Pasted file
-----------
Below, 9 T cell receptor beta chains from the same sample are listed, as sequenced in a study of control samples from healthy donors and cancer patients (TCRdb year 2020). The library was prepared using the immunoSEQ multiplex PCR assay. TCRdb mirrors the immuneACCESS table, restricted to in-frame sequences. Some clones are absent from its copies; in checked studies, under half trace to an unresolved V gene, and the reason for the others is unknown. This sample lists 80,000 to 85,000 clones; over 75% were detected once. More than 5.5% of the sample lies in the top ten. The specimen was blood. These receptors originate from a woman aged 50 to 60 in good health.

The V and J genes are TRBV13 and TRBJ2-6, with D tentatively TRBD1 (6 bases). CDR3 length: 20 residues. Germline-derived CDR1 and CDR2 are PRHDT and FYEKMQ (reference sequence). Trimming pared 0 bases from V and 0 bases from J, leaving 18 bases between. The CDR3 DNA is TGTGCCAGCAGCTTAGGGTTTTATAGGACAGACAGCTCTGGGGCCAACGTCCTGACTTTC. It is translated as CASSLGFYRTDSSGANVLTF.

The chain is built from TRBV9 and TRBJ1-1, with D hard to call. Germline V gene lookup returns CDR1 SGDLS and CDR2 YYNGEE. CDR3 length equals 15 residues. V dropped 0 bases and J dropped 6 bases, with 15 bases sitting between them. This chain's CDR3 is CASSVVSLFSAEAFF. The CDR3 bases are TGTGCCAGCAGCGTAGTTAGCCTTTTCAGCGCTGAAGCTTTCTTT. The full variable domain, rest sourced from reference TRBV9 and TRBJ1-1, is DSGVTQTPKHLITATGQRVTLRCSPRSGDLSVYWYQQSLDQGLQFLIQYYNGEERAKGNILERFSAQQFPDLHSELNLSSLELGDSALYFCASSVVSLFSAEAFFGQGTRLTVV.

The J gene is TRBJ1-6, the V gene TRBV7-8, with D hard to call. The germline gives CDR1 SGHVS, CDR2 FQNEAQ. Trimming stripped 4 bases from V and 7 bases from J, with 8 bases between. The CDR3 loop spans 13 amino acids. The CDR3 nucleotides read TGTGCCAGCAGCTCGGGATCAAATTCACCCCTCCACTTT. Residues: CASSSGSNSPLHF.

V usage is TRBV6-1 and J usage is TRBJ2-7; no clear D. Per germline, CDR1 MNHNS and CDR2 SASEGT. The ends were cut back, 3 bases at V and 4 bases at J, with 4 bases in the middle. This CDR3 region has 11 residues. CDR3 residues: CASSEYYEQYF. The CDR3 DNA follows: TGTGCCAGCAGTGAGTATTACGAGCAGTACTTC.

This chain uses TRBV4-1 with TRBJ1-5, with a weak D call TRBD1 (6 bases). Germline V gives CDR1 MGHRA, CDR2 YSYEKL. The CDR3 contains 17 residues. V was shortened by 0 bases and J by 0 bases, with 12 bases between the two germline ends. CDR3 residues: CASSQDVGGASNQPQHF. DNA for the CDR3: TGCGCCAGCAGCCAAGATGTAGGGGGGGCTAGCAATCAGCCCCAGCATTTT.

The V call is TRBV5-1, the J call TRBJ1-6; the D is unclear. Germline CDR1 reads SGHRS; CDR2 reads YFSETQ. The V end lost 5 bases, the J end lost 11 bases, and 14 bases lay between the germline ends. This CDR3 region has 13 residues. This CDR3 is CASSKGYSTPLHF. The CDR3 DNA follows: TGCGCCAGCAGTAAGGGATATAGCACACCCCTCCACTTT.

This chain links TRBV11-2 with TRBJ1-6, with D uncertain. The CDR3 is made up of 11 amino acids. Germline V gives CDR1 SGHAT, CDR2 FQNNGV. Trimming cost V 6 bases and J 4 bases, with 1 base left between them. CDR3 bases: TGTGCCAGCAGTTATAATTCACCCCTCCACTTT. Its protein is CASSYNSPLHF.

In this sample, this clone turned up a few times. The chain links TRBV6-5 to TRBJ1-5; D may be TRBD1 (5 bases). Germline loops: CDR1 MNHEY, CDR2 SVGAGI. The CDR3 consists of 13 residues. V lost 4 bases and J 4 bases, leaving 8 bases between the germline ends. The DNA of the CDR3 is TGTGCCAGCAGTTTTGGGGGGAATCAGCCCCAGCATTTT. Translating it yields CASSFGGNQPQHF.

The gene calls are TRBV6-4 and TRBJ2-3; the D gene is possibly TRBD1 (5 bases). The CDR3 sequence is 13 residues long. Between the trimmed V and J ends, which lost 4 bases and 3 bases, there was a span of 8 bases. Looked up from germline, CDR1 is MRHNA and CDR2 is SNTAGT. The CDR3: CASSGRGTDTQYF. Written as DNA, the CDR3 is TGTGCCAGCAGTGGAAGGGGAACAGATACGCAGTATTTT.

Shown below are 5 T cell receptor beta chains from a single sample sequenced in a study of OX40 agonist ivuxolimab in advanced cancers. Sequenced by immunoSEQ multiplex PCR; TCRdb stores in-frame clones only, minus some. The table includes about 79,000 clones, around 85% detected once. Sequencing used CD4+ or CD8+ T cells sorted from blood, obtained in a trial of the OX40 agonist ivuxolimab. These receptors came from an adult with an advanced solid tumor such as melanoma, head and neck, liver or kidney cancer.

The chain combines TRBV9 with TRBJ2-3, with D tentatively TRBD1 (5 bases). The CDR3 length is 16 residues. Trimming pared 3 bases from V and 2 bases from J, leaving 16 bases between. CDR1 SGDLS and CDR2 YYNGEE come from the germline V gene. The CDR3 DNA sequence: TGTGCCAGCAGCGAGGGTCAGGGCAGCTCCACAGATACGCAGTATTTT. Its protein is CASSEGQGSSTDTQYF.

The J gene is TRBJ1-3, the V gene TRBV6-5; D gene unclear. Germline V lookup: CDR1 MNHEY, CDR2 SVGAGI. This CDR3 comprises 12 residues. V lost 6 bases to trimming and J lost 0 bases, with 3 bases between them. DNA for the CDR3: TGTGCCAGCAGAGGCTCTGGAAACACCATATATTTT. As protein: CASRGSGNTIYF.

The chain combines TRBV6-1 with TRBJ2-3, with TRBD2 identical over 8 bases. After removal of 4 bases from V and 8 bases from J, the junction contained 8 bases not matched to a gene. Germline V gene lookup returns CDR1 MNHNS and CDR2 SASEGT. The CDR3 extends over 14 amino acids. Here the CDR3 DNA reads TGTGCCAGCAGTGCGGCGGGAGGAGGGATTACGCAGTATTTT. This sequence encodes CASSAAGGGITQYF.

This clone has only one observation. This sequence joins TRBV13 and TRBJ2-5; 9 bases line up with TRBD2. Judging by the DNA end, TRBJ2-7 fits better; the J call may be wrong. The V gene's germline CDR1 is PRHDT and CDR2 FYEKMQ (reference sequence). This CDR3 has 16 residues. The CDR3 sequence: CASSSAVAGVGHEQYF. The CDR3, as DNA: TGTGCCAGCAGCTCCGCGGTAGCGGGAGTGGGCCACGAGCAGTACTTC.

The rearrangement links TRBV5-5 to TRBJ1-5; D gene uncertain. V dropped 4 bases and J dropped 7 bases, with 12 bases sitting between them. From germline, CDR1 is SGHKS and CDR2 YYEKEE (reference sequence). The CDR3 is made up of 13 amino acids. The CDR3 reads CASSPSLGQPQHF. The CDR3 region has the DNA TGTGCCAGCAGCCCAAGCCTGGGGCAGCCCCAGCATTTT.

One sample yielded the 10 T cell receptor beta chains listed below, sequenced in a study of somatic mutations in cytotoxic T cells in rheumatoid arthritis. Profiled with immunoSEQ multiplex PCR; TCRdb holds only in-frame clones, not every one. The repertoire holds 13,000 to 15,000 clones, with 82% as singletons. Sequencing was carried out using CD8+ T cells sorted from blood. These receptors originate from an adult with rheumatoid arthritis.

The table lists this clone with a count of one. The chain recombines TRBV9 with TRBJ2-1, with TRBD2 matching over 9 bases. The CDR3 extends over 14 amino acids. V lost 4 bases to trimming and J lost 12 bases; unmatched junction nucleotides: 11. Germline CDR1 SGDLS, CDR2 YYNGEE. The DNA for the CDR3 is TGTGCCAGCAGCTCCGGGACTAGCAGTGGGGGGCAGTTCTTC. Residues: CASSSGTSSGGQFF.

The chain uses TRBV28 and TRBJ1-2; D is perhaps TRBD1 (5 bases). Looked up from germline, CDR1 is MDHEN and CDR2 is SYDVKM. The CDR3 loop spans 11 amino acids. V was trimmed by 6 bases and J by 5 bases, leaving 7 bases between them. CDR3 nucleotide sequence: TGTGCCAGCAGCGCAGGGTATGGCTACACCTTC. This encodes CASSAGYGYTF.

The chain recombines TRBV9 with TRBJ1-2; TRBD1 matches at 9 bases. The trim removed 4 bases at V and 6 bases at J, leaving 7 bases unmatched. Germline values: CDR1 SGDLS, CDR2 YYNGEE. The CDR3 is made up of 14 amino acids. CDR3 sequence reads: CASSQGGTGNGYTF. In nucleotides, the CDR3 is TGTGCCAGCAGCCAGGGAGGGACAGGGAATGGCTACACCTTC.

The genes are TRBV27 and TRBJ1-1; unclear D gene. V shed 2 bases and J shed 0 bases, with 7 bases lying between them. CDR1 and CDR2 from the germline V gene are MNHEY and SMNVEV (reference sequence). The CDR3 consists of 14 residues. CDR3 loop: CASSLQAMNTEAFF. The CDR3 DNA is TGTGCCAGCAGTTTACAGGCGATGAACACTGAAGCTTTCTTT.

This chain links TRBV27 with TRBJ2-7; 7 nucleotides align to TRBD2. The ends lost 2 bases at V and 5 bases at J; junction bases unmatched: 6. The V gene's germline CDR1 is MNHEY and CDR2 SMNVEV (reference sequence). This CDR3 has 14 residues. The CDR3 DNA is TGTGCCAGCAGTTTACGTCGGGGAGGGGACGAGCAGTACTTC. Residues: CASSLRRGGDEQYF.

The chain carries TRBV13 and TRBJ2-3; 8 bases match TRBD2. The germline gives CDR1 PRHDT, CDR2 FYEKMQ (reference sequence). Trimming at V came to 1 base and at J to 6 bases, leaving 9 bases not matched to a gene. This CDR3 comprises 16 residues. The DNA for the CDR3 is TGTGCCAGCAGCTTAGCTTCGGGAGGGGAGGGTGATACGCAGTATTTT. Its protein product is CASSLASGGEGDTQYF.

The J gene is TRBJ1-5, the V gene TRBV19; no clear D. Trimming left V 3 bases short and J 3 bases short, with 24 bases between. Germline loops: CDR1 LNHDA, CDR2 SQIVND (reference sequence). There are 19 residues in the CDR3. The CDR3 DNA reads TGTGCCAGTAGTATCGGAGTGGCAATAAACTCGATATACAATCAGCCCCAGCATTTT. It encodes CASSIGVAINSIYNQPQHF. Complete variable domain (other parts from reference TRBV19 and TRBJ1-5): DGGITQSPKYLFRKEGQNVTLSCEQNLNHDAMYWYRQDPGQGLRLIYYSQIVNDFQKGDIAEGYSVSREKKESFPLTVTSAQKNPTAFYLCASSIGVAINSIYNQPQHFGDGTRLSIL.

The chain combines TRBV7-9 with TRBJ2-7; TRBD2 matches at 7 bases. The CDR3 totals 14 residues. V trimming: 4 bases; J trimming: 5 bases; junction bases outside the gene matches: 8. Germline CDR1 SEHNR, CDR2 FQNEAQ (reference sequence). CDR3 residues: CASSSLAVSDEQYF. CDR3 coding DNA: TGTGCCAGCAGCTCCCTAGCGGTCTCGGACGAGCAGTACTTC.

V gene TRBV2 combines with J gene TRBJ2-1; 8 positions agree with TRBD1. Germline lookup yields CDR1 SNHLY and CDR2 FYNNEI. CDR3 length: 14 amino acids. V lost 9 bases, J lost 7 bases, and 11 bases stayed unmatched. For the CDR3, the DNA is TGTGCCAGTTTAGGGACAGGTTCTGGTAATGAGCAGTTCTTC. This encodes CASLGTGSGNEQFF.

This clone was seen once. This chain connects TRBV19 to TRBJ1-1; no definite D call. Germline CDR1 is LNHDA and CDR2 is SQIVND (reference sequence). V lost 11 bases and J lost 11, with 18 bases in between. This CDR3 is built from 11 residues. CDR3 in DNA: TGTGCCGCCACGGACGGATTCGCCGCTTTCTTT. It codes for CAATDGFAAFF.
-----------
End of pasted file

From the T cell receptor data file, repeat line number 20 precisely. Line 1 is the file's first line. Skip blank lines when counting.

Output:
The chain recombines TRBV9 with TRBJ1-2; TRBD1 matches at 9 bases. The trim removed 4 bases at V and 6 bases at J, leaving 7 bases unmatched. Germline values: CDR1 SGDLS, CDR2 YYNGEE. The CDR3 is made up of 14 amino acids. CDR3 sequence reads: CASSQGGTGNGYTF. In nucleotides, the CDR3 is TGTGCCAGCAGCCAGGGAGGGACAGGGAATGGCTACACCTTC.